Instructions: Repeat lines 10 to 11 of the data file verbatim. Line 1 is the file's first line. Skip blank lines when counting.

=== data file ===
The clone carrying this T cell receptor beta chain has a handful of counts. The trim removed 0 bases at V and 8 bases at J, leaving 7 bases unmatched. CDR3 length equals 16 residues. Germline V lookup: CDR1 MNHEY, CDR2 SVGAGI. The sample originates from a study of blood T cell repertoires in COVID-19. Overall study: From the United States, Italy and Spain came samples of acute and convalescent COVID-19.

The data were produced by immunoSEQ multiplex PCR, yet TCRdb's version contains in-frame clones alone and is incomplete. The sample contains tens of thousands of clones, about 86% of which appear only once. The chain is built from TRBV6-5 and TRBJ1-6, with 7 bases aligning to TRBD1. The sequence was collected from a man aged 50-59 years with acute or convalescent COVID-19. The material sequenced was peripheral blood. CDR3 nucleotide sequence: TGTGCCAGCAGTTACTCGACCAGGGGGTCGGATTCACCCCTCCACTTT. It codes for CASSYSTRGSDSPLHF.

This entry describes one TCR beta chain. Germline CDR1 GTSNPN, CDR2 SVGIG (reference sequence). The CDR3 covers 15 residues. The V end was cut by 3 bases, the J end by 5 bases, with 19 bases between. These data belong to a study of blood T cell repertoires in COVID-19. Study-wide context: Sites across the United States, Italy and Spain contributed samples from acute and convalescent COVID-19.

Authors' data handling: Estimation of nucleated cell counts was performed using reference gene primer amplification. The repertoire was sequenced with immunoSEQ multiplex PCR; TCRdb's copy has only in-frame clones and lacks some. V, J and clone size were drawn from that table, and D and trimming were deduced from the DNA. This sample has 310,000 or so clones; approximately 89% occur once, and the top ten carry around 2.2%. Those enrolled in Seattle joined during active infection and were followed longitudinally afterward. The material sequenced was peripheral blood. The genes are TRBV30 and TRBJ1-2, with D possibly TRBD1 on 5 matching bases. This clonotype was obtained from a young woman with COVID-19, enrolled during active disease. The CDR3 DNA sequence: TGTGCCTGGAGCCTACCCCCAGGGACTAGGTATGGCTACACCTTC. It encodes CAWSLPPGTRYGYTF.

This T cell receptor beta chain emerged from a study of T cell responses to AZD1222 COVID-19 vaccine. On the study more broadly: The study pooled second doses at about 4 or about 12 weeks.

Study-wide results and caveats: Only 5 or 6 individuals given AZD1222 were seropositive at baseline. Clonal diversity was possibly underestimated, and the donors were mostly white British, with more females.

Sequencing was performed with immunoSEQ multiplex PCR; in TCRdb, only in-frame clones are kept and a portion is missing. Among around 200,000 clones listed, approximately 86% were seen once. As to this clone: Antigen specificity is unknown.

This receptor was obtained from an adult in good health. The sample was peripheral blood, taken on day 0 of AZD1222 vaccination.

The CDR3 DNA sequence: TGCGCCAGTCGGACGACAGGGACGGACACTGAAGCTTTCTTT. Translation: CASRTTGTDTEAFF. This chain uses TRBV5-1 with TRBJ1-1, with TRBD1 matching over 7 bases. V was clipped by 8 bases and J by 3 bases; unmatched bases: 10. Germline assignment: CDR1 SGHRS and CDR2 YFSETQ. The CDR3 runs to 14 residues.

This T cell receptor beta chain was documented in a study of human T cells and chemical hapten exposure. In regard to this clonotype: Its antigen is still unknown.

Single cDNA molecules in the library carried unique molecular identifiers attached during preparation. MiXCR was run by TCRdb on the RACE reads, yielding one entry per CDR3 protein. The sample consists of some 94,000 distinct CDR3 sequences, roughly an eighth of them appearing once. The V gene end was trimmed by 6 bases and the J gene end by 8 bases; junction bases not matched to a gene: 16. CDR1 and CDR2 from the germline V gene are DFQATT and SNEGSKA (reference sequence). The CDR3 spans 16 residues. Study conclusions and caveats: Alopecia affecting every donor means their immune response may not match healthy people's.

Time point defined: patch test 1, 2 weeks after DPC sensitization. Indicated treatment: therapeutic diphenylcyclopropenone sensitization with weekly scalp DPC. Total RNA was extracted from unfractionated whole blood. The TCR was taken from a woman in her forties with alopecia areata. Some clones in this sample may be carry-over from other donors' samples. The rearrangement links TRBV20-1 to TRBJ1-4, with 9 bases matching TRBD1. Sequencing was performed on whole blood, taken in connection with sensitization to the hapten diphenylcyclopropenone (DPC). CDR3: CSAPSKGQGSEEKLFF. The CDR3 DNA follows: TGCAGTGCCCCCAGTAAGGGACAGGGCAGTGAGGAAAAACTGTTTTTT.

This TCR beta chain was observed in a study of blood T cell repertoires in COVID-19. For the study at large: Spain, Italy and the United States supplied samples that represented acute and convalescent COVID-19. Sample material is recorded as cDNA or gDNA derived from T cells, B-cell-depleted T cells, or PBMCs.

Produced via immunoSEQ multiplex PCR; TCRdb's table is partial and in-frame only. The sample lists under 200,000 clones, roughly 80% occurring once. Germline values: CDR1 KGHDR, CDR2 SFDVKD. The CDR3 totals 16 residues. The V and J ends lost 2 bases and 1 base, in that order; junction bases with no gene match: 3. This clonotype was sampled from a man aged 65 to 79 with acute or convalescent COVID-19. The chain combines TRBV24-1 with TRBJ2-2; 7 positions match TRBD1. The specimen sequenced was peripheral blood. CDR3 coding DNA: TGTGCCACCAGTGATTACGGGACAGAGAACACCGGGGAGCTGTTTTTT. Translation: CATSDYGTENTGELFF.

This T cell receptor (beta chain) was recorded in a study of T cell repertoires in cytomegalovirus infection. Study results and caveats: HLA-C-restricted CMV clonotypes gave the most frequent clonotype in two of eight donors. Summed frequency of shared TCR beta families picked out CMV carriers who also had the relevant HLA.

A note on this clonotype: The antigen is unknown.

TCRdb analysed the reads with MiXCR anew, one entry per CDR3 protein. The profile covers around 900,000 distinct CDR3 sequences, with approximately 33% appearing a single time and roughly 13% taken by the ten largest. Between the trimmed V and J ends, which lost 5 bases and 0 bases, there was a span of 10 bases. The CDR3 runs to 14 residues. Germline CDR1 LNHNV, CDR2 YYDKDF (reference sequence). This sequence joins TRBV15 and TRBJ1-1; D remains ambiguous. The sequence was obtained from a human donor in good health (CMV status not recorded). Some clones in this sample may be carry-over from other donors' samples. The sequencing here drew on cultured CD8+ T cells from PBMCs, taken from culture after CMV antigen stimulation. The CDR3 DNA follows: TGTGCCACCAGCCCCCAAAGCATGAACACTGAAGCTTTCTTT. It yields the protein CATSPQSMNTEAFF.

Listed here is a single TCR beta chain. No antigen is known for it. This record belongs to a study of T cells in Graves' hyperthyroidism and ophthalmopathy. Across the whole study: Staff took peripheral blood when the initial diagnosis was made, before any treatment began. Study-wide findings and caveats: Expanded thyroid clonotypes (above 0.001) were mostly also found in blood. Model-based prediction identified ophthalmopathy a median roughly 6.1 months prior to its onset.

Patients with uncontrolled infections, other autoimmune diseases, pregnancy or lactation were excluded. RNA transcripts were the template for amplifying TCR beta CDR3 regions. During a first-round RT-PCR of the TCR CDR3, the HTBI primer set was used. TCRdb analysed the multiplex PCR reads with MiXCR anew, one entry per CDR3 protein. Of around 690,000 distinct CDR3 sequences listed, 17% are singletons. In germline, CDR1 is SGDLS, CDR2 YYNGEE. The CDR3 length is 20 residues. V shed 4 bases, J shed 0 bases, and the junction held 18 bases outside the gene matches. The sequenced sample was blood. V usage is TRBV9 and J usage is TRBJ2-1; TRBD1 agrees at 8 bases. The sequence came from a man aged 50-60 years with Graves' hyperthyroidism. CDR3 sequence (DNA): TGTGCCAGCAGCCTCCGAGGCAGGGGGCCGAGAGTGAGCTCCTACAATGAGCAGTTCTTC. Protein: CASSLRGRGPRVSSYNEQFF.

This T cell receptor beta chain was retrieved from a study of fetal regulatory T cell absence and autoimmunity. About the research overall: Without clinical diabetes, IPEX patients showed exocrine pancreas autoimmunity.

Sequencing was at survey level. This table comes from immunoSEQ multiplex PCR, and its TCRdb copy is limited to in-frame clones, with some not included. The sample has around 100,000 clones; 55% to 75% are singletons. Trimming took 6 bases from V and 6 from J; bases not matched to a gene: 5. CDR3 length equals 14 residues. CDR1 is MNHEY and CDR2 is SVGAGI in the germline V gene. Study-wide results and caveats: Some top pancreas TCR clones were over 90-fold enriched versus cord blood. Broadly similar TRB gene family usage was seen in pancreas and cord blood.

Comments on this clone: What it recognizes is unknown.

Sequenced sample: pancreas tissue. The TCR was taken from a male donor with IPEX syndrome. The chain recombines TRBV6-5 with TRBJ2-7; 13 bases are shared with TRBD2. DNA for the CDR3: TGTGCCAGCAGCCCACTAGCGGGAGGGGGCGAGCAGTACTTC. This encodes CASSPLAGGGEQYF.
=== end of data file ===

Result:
This T cell receptor beta chain was documented in a study of human T cells and chemical hapten exposure. In regard to this clonotype: Its antigen is still unknown.

Single cDNA molecules in the library carried unique molecular identifiers attached during preparation. MiXCR was run by TCRdb on the RACE reads, yielding one entry per CDR3 protein. The sample consists of some 94,000 distinct CDR3 sequences, roughly an eighth of them appearing once. The V gene end was trimmed by 6 bases and the J gene end by 8 bases; junction bases not matched to a gene: 16. CDR1 and CDR2 from the germline V gene are DFQATT and SNEGSKA (reference sequence). The CDR3 spans 16 residues. Study conclusions and caveats: Alopecia affecting every donor means their immune response may not match healthy people's.